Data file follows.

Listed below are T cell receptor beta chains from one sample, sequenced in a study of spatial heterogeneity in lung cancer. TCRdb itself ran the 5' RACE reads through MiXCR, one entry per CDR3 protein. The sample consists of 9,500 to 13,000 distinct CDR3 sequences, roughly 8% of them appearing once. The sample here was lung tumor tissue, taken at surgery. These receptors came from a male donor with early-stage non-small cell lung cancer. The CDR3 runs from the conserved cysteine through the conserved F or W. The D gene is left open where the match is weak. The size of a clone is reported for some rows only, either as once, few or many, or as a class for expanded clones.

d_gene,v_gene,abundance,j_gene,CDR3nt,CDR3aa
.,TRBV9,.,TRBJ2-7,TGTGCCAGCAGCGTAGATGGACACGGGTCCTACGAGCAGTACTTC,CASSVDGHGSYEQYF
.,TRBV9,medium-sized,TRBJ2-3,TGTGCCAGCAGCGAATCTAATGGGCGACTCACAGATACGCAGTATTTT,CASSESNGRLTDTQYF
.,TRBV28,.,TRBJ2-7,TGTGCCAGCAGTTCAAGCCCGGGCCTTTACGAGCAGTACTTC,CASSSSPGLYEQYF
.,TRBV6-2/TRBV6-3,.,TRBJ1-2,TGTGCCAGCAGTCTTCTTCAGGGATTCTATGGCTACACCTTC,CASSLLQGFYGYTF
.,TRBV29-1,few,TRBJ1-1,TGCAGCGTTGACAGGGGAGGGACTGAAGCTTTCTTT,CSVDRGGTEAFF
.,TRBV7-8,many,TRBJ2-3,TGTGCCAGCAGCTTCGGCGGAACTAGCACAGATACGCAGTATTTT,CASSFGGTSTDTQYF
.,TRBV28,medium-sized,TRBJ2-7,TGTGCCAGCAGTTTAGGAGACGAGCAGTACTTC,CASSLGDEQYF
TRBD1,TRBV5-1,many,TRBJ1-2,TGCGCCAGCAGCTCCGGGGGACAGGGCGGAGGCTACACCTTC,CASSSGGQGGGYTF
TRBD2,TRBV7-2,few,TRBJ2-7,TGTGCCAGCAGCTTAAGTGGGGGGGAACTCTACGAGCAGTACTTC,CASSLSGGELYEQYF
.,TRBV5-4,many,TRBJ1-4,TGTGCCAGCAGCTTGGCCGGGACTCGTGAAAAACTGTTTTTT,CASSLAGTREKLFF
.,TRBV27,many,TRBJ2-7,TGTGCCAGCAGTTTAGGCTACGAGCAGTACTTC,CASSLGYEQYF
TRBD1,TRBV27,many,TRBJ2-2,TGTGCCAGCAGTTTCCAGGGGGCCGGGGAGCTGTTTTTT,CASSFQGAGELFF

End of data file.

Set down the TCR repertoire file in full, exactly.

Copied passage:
Listed below are T cell receptor beta chains from one sample, sequenced in a study of spatial heterogeneity in lung cancer. TCRdb itself ran the 5' RACE reads through MiXCR, one entry per CDR3 protein. The sample consists of 9,500 to 13,000 distinct CDR3 sequences, roughly 8% of them appearing once. The sample here was lung tumor tissue, taken at surgery. These receptors came from a male donor with early-stage non-small cell lung cancer. The CDR3 runs from the conserved cysteine through the conserved F or W. The D gene is left open where the match is weak. The size of a clone is reported for some rows only, either as once, few or many, or as a class for expanded clones.

d_gene,v_gene,abundance,j_gene,CDR3nt,CDR3aa
.,TRBV9,.,TRBJ2-7,TGTGCCAGCAGCGTAGATGGACACGGGTCCTACGAGCAGTACTTC,CASSVDGHGSYEQYF
.,TRBV9,medium-sized,TRBJ2-3,TGTGCCAGCAGCGAATCTAATGGGCGACTCACAGATACGCAGTATTTT,CASSESNGRLTDTQYF
.,TRBV28,.,TRBJ2-7,TGTGCCAGCAGTTCAAGCCCGGGCCTTTACGAGCAGTACTTC,CASSSSPGLYEQYF
.,TRBV6-2/TRBV6-3,.,TRBJ1-2,TGTGCCAGCAGTCTTCTTCAGGGATTCTATGGCTACACCTTC,CASSLLQGFYGYTF
.,TRBV29-1,few,TRBJ1-1,TGCAGCGTTGACAGGGGAGGGACTGAAGCTTTCTTT,CSVDRGGTEAFF
.,TRBV7-8,many,TRBJ2-3,TGTGCCAGCAGCTTCGGCGGAACTAGCACAGATACGCAGTATTTT,CASSFGGTSTDTQYF
.,TRBV28,medium-sized,TRBJ2-7,TGTGCCAGCAGTTTAGGAGACGAGCAGTACTTC,CASSLGDEQYF
TRBD1,TRBV5-1,many,TRBJ1-2,TGCGCCAGCAGCTCCGGGGGACAGGGCGGAGGCTACACCTTC,CASSSGGQGGGYTF
TRBD2,TRBV7-2,few,TRBJ2-7,TGTGCCAGCAGCTTAAGTGGGGGGGAACTCTACGAGCAGTACTTC,CASSLSGGELYEQYF
.,TRBV5-4,many,TRBJ1-4,TGTGCCAGCAGCTTGGCCGGGACTCGTGAAAAACTGTTTTTT,CASSLAGTREKLFF
.,TRBV27,many,TRBJ2-7,TGTGCCAGCAGTTTAGGCTACGAGCAGTACTTC,CASSLGYEQYF
TRBD1,TRBV27,many,TRBJ2-2,TGTGCCAGCAGTTTCCAGGGGGCCGGGGAGCTGTTTTTT,CASSFQGAGELFF